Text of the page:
The sample in this study might not accurately reflect the full spectrum of characteristics in the target population because we collected data from breast team members who were available for the focus group interviews at two institutions, and therefore, generalizability might be limited. Theoretical sampling allowed for refining of the categories of challenge and added new richness to their description; however, the limitations of the sampling might influence deeper exploration and generation of an emerging theory. Some situations specific to the Japanese health-care system could have hindered some aspects of the focus group conversation. Owing to the nature of focus group interviews, the results might have been influenced by group dynamics. The advantage of this approach is the acquisition of constructive data, whereas the disadvantage is the influence of the opinions of others.

Conclusion

  1. Top of page
  2. Abstract
  3. Introduction
  4. Methods
  5. Results
  6. Discussion
  7. Limitations
  8. Conclusion
  9. Acknowledgements
  10. References

In this study, we focused on HBOC risk management based on the BRCA1/BRCA2 tests, which have more than a decade of history. Despite the fact that these are the most common genetic tests, the breast-care providers perceived HBOC risk management as still being neglected in breast cancer care. The health-care system is failing to keep pace with the speed of development, and health-care providers are not ready for personalized cancer risk management in everyday practice. There is much to be done in nursing practice. Additional research is clearly needed to better understand the barriers to adopting personalized cancer risk management in practice, in order to ensure that the benefits from progress in genetics are passed on to patients.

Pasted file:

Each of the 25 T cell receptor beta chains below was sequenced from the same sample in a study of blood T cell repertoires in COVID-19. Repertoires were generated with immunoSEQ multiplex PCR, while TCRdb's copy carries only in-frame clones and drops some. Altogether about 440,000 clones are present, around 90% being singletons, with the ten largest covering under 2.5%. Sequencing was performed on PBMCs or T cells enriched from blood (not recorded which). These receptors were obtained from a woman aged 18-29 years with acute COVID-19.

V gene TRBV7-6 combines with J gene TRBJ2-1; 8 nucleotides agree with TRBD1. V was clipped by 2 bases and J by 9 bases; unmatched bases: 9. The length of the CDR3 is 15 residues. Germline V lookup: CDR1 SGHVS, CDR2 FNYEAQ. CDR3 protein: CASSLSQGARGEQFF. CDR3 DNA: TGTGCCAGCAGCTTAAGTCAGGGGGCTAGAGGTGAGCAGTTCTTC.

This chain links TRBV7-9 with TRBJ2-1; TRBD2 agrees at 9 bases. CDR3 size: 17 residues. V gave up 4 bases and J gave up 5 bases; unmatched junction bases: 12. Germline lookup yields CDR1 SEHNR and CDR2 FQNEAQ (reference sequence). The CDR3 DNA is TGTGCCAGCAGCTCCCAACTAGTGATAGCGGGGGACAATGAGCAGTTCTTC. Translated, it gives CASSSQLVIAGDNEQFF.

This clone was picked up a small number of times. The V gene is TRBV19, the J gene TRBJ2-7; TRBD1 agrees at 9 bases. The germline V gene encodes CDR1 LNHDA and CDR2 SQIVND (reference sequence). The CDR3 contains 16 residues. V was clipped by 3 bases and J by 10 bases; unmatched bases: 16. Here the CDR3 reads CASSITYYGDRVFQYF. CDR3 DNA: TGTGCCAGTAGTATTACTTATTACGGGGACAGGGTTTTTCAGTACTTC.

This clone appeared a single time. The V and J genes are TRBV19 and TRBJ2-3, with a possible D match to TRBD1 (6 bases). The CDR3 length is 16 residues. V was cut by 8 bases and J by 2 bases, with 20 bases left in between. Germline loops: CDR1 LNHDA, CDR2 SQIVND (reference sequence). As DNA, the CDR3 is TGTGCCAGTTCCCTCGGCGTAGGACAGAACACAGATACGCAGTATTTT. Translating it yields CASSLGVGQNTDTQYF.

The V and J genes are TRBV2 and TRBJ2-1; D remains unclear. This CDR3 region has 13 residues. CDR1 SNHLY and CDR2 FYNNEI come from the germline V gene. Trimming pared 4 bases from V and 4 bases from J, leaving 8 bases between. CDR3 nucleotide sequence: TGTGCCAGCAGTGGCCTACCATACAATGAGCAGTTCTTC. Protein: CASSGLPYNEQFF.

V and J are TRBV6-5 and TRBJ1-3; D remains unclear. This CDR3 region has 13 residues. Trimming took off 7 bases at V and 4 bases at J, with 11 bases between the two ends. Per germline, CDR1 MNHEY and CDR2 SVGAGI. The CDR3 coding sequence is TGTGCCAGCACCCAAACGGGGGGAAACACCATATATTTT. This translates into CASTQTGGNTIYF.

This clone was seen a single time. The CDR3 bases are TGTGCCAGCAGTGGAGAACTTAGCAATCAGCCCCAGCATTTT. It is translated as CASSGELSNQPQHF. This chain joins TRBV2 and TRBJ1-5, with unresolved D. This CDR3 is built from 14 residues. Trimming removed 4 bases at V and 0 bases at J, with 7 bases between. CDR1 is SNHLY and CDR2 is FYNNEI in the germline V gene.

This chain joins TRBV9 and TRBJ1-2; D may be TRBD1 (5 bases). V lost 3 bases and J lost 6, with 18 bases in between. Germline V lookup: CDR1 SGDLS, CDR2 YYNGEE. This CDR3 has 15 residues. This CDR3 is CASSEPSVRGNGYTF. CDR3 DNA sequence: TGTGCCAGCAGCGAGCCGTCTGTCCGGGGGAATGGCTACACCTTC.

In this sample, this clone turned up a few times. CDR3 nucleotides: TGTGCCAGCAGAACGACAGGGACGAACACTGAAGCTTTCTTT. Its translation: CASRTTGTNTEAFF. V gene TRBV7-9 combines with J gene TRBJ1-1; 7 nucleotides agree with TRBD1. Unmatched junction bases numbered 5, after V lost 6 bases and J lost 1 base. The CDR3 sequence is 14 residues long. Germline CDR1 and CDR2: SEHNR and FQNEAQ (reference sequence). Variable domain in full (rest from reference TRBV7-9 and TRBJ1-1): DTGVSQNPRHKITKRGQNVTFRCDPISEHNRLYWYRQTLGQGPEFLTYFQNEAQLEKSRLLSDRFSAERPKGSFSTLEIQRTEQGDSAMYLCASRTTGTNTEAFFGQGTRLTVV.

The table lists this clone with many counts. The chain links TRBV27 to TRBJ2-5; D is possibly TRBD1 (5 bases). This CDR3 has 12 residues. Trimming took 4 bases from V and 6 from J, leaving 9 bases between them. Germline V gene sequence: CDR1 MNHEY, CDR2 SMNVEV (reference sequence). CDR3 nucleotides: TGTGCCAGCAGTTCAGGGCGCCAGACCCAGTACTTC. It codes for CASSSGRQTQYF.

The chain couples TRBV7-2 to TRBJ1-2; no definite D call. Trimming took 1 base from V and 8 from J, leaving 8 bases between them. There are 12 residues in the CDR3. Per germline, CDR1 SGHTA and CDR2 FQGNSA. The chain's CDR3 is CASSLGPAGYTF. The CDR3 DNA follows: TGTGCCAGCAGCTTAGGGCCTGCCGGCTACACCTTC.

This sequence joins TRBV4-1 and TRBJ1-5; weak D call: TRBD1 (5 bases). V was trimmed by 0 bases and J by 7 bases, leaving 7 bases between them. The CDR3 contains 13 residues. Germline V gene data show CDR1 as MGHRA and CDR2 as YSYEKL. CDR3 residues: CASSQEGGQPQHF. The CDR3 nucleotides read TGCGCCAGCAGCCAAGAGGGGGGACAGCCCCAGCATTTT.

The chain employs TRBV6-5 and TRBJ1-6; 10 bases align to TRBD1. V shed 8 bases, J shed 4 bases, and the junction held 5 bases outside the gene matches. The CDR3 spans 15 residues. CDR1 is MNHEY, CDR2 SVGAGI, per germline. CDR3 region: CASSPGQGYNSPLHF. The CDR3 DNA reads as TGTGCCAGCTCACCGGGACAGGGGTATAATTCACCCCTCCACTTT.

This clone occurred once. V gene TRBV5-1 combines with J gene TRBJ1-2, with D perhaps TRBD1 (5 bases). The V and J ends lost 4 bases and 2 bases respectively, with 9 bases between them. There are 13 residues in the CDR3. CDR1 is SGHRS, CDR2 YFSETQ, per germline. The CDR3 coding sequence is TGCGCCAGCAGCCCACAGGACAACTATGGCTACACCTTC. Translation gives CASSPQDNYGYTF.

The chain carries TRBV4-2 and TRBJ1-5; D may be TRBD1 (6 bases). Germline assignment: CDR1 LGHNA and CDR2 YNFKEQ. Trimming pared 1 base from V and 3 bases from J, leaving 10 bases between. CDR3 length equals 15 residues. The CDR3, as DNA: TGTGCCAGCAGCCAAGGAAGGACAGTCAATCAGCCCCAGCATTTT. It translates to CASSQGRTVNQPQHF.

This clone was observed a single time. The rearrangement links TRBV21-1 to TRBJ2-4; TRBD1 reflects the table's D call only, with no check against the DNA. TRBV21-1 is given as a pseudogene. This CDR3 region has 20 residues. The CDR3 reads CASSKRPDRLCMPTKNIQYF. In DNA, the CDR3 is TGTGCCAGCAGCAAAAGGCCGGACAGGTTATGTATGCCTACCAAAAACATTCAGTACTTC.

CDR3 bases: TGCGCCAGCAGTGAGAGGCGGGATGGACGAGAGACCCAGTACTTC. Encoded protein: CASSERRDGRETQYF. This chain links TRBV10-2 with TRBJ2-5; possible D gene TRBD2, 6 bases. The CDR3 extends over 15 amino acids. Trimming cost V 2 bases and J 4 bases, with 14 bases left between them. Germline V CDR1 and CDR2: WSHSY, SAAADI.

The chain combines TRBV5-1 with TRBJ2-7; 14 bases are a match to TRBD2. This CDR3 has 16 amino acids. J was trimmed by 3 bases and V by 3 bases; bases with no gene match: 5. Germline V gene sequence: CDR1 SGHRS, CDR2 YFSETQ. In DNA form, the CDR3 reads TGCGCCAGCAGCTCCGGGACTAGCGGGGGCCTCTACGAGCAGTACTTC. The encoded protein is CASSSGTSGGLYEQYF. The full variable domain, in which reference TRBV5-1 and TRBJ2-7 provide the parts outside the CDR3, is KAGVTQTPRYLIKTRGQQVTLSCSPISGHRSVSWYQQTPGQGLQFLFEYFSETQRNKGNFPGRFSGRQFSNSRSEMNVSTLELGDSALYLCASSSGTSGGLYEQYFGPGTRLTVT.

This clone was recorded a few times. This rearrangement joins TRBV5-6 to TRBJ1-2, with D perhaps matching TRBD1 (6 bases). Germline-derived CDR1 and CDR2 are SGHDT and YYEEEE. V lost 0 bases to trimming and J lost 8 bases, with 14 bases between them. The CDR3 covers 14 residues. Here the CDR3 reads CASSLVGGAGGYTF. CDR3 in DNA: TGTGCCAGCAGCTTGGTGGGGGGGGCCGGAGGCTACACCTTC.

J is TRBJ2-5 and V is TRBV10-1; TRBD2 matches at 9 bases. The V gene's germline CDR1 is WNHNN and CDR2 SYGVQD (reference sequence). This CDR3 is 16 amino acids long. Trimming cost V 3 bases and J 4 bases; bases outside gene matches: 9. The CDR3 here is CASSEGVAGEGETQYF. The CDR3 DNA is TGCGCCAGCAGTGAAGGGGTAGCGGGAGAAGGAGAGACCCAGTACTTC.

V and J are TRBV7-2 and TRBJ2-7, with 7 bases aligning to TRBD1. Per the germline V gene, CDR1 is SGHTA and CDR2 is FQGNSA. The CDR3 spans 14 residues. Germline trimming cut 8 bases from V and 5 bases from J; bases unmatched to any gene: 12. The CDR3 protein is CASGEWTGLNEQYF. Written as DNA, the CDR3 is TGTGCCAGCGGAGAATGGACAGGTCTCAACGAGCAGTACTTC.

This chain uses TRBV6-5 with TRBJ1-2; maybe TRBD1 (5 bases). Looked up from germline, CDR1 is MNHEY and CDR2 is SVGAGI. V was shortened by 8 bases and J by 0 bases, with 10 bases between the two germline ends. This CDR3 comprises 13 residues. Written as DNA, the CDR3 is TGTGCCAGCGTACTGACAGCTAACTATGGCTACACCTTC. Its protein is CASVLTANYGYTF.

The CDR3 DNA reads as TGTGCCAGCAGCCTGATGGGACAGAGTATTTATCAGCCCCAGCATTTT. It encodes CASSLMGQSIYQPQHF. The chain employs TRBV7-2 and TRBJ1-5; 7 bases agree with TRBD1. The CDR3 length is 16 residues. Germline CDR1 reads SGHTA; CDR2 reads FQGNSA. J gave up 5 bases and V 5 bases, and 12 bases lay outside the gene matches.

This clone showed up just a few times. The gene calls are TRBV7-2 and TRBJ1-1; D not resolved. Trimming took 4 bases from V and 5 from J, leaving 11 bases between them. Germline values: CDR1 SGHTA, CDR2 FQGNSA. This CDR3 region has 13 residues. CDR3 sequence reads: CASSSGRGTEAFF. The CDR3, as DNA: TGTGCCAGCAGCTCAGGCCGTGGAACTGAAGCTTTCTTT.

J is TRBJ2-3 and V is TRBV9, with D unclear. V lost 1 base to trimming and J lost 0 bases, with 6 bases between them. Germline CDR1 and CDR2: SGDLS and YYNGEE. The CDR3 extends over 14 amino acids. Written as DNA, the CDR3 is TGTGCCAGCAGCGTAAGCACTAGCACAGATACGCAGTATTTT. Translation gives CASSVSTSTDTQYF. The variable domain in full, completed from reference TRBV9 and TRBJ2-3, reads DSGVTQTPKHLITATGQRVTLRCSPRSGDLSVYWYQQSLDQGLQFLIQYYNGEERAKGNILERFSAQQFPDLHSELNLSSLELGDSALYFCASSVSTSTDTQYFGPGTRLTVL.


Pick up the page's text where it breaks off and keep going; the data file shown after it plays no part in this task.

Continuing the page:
Acknowledgements

  1. Top of page
  2. Abstract
  3. Introduction
  4. Methods
  5. Results
  6. Discussion
  7. Limitations
  8. Conclusion
  9. Acknowledgements
  10. References

This study was funded by the Ministry of Education, Sports, and Science Technology of Japan, Challenging Exploratory Research (No. 21659512).

References

  1. Top of page
  2. Abstract
  3. Introduction
  4. Methods
  5. Results
  6. Discussion
  7. Limitations
  8. Conclusion
  9. Acknowledgements
  10. References